Maplin solar panel

Discussion in 'Tech/Mech General' started by Fatalhud, May 25, 2010.

  1. Fatalhud

    Fatalhud Read Only Funster

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  2. gazz

    gazz Formerly "gazznhelz"

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    not got one of them, i have some "real" solar panels on the roof of my van, giving 375 watts of charging power,

    i'm not saying those maplins panels are naff, just be realistic to what they can do, if your hoping to buy this and never need to use shore power again, you'll be dissapointed,
    but if you want it to trickle charge the battery when it's not in use, then you'll be happy,

    it is a very low power output, and a high price per watt, but that's the way with solar, the bigger the panel the cheaper the watt price is, (that panel is about £3.80 per watt, my 125 watt panels were about £2.40 per watt)

    let us know waht you hope to do with solar power, and someone will tell you how much you need, unfortunately it wont be as cheap as you hoped, and people will tell you you'll never get any payback,

    thing is i dont work on the 'i've camped 200 nights without shore power at £x a night, so it'll take me xxx nights to break even' that some peope do,
    i work on 'i dont need shore power, so i can choose sites without it as an option, stay on the cheaper pitches at sites which offer the option, and not even bother with sites as i am making my own power,
     
  3. chas

    chas Read Only Funster

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    Hi- I purchased one last year and find it very convenient to set up and store. It must be remembered that this unit will only produced about 1 amp and therefore will keep a good leisure battery topped up. With gentle use of lights ( hopefully leds) and an hours use of a low energy TV you should be able to cope, providing you get lots of sunshine :Cool:

    Another advantage of these units is you can couple up another one with it if you find you need just a little more input. Handy also when you perhaps change vans as you can hold on to them rather than lose it if it was permanatly fixed on a roof.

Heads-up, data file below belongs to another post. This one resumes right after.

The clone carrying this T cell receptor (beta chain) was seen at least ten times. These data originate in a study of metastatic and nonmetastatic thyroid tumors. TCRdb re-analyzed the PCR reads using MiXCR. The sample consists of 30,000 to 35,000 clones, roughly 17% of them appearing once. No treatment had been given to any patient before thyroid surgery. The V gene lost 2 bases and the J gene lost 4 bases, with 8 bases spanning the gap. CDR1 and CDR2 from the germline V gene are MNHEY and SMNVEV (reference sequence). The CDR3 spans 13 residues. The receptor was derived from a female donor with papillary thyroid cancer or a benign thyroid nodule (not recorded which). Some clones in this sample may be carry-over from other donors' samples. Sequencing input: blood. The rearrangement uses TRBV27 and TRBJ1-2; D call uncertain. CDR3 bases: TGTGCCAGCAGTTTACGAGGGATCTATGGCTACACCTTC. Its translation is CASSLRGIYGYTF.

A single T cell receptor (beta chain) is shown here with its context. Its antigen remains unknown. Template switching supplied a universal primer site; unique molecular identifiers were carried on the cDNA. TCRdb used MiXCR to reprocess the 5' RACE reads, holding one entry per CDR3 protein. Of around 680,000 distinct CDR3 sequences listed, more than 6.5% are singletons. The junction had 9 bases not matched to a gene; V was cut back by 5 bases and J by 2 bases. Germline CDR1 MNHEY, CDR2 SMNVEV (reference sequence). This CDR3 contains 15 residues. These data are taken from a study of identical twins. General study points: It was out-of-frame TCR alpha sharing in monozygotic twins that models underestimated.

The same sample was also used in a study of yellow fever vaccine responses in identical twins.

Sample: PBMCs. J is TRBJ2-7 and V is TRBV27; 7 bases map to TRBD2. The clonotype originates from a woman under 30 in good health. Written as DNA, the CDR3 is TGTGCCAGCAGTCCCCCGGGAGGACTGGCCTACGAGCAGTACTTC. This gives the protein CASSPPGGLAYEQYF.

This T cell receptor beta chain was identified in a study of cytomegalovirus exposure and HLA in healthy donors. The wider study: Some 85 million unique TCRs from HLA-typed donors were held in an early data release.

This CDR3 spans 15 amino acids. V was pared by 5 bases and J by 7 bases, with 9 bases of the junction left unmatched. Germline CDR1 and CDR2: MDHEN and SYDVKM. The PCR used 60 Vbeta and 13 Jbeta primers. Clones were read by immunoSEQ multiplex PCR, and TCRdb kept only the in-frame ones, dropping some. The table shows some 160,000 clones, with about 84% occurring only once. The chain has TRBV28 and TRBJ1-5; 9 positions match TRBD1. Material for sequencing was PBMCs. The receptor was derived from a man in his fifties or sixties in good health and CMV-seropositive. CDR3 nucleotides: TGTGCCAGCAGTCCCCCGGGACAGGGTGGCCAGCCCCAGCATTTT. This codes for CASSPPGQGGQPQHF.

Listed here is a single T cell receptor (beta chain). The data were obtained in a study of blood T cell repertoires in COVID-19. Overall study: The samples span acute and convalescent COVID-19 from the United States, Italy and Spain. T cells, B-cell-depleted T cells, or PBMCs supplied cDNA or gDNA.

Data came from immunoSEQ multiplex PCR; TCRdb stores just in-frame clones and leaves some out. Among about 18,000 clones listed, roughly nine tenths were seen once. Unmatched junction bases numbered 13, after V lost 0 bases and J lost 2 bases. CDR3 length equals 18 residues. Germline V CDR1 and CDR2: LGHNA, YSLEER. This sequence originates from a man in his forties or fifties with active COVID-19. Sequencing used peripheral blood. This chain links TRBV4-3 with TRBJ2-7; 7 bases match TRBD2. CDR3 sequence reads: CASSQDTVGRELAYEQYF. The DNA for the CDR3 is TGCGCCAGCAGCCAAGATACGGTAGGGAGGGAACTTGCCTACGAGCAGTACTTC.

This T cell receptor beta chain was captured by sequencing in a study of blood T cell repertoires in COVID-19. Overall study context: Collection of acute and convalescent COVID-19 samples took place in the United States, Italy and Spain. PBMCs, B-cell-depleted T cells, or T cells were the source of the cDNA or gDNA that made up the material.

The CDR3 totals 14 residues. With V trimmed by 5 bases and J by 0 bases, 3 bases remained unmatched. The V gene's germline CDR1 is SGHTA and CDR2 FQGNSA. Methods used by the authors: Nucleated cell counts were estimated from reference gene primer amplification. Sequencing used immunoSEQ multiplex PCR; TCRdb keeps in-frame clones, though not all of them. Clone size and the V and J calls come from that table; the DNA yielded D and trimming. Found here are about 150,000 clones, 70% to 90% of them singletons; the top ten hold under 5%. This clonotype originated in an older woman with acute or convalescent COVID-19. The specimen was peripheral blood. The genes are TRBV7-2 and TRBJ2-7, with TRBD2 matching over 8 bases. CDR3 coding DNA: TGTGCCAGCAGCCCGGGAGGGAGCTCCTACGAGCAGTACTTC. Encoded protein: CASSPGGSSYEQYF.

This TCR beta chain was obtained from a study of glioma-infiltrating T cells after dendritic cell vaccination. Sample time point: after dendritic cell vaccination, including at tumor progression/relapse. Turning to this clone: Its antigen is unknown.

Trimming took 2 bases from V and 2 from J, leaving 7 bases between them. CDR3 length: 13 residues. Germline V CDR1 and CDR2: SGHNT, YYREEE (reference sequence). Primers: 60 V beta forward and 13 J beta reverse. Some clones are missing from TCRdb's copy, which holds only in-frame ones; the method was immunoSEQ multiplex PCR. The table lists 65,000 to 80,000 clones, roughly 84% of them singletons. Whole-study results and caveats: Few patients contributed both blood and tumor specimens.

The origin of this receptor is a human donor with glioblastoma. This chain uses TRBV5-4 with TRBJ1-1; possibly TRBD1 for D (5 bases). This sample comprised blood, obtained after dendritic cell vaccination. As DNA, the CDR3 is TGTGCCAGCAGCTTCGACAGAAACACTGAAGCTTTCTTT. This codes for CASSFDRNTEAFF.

4. vwalan

    vwalan Funster

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    one amp if you are lucky on the brightest day of the year for maybe 3 hrs .never worth buying .do it properly save up stick 2or 3 80watts on th roof then you have a nice bit of power .except in darkest winter. i amp is only an interiour light bulb in the middle of the day.
     
  5. Fatalhud

    Fatalhud Read Only Funster

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    Thanks for the replies
    I am not after mega watts, I am more looking at what Chaz has said
    I have 2 banks of batteries one does the leisure side and the other does the invertor for the telly and other mains appliances
    I just want to top up each day over summer to minimise how often I have to run a genny

    I do like the option of connecting 2 panels together so that if needed I can boost one set of batteries faster if needed

    For a £100 for 2 suitcases, delivered to my door giving me 26 watts, I though was not bad to get me started on the solar route

    Alan H
     
  6. sandyketton

    sandyketton Read Only Funster

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    I bought one of these from Maplins last December as my vehicle battery was going flat occasionally (alarm draw probably).

    Since using it I have had no further problems, so it suits my purposes. Well worth getting.

    But I've never used it for the habitation battery so don't know if it's much use for this purpose